Satan: The True Hero of Paradise Lost by Milton
The identity of the true protagonist in Paradise Lost is a mystery. One would gather that Milton, a Puritan, would have no problem casting God as the hero, and Satan as the antagonist. However, looking back in history, Milton saw that most epic heroes had conflicts that prevented them from accomplishing their goals. God and his Son have no conflict, and Adam’s story does not really begin until the Fall of Man. Therefore, Milton was forced to select Satan as the hero of Paradise Lost because he adheres to the guidelines of epic poetry set by Homer, Virgil and others. There are many examples of how Milton uses and edits the tradition of these previous epics in the formation of the Devil as a hero. One of the most basic examples of heroism in epic poetry is the exhortation of the leader to his followers. In The Odyssey, Homer lets Odysseus give a speech that would convince anyone they could survive the journey to the Strait of Messina, "Then we die with our eyes open, if we are going to die, or know what death we baffle if we can. (Ln.1243-1245)" After passing the Sirens, the ship approaches the Strait, and the crew sees the twin terrors of Scylla and Charybdis, they are mortified. Odysseus again lifts their spirits with this speech, "Friends, have we ever been in danger before this? More fearsome, is it now, than when the Cyclops penned us in his cave? What power he had! Did I not keep my nerve, and use my wits to find a way out for us? … Heads up, lads! We must now obey orders as I give them. (1294-1302)" Odysseus shows the true ability of a hero to lead in the face of adversity. Of course, Odysseus had the assurance that he would survive the journey although his crew would not, but that does not stop Odysseus from leading them. Milton utilizes the same device in the opening scenes of Paradise Lost. After suffering a major defeat at the hands of the Almighty and his angels, Satan awakens in a lake of fire. He first speaks to Beelzebub, his second in command, telling him, "All is not lost, the unconquerable Will, and study of revenge, immortal hate, and courage never to submit or yield: and what else is not to be overcome?… Since by Fate the strength of Gods and Empyreal substance cannot fail, Since though experience of this great event in Arms not worse, in foresight much advance’s, We may with more success...
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...nowing (Satan is just hunk of mass with no free will) and that Satan is our epic hero (Satan is head the rebel angels). Satan also loses because of the fact that due to his trickery he would be a snake forever, and that The Son was going to come down to earth and die to save Adam & Eve, so that Satan’s action would be eliminated. Break down Paradise Lost to it bare essentials, removing all religious overtones, and all that remains is an epic poem. The hero of this poem is a man named Satan who is banished for challenging the leadership of the clan. This man Satan makes a vow to destroy or corrupt anything created by the clan. This Satan was resourceful, making the best of what he had, very little, and accomplishing his goal. Satan may just be the nonconformist who could not abide by what was considered normal. In any case, one must show their admiration for Satan in his unwillingness to serve in Heaven, and then in the way he accepted his resulting role in Hell.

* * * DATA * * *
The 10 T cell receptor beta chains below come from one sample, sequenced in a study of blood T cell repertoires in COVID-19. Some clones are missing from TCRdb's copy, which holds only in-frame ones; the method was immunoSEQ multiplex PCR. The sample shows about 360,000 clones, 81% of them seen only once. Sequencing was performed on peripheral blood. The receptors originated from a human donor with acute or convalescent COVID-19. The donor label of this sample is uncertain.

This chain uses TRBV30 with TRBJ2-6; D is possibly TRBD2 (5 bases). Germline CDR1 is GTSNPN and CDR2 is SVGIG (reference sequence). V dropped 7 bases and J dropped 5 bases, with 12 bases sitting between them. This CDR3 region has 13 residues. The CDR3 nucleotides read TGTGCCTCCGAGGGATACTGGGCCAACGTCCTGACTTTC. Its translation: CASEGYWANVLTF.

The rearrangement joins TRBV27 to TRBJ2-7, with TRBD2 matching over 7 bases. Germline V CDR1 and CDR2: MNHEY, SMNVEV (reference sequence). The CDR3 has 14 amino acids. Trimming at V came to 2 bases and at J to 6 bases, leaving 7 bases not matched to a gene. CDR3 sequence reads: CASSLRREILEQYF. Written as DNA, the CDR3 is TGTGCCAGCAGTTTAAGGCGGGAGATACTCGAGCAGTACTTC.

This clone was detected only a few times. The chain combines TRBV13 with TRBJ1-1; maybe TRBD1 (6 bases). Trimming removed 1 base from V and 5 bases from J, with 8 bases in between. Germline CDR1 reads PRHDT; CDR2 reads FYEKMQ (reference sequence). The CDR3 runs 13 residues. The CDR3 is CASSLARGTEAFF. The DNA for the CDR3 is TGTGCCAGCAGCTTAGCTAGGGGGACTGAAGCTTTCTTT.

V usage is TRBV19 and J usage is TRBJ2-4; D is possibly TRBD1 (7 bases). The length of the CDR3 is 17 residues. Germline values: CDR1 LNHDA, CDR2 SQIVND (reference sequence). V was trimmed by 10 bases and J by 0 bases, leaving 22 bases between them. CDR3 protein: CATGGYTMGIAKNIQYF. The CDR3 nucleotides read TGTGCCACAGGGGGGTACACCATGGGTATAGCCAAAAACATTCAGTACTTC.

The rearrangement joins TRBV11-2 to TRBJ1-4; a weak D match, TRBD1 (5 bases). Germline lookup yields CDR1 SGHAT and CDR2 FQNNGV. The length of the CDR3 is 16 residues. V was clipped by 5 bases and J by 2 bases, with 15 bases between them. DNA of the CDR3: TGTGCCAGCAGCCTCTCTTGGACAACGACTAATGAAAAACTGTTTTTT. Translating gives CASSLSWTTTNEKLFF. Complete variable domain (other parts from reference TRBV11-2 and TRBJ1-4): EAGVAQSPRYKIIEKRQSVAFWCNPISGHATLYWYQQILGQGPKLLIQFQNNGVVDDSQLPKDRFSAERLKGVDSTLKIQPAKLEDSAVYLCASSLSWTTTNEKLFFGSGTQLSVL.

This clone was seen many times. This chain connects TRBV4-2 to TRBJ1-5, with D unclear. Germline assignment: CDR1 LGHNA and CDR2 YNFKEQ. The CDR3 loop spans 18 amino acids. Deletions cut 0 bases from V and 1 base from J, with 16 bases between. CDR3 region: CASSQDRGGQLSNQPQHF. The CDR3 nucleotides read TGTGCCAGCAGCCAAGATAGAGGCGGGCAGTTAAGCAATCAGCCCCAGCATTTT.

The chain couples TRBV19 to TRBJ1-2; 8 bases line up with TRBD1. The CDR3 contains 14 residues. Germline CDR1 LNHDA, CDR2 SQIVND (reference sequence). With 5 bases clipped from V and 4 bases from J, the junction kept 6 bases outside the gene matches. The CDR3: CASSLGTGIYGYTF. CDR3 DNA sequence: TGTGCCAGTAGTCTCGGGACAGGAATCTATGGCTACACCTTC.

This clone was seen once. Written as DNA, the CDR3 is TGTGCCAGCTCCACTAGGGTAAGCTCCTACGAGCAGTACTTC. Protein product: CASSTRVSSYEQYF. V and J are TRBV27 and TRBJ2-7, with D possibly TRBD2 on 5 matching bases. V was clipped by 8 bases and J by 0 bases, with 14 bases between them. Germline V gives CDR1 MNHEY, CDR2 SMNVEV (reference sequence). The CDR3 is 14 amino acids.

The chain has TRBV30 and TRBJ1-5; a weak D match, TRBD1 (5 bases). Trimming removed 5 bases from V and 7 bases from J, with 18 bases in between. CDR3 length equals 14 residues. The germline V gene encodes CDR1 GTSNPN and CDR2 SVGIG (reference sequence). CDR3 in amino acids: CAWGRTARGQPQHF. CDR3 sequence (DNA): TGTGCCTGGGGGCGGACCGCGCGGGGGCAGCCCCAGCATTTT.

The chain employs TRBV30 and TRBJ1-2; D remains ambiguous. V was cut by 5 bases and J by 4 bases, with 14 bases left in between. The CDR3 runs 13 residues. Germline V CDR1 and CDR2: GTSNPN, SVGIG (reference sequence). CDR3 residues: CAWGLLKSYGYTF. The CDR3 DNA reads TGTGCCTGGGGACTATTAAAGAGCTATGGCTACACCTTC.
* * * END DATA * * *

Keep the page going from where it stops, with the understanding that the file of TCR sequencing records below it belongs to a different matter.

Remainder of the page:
MacCaffrey, Isabel. "Satan’s Voyage". Modern Critical Views: John Milton . Bloom, Harold, ed. Chelsea House Publishers: New York, 1986.
Milton, John. Paradise Lost. Signet Classic: New York, 1982.
Hero can be distinct as an individual who is accepted or idealized for bravery, exceptional accomplishment, or dignified traits. On the other hand, Satan is known as the leader of all wickedness. With these descriptions in mind, one can determine that John Milton’s character, Satan, in Paradise Lost, is in fact the epic’s hero. Although non-traditional, one can determine that Satan is the epic hero because of textual evidence found in all twelve books of Paradise Lost. The implications implied throughout the twelve books of Paradise Lost entail Satan as the hero because of the information Milton provides to the reader about Satan’s actions and results thereof.
In John Milton’s, The Paradise Lost, Milton’s representation of Satan makes us uncomfortable due to the recognition of his humanizing and relatable reaction to what happened to him. The reader expects Satan to be an evil, and malevolent figure who does evil acts because he loves it and there is no defense for it. While these aspects are prevalent in his character in the poem, Satan does not come across as a completely wicked person but instead, a victim. The representation of Satan has a personifying quality that any of us may have and do not want to admit. In book one, Milton’s portrayal of Satan makes us uneasy because we relate to his actions, which are ordinary human responses to similar situations. It is troubling to say that in this particular poem, Satan resembles humans. However, our human nature is to have an instant reflex to justify our actions without taking any responsibility, which resembles the way Satan justifies his mischievous acts in this poem. Most of the time, we would never think of Satan as a victim; yet, we find ourselves discovering our human nature in Satan’s rationalizations. So, what humanizes this monstrous figure? After thoroughly reading book one, there are many instances when Satan justifies what he has done to make sense of it. Satan believes that God deceived him because he did not know how much power he possessed. According to Satan, God did unjust things that justified his actions. Satan has a whole rationale that God had arbitrary power that caused Satan to become the way he is in the poem. This perception serves as Satan’s foundation on behalf of his justification, which we all can relate to because he does not take responsibility but pr...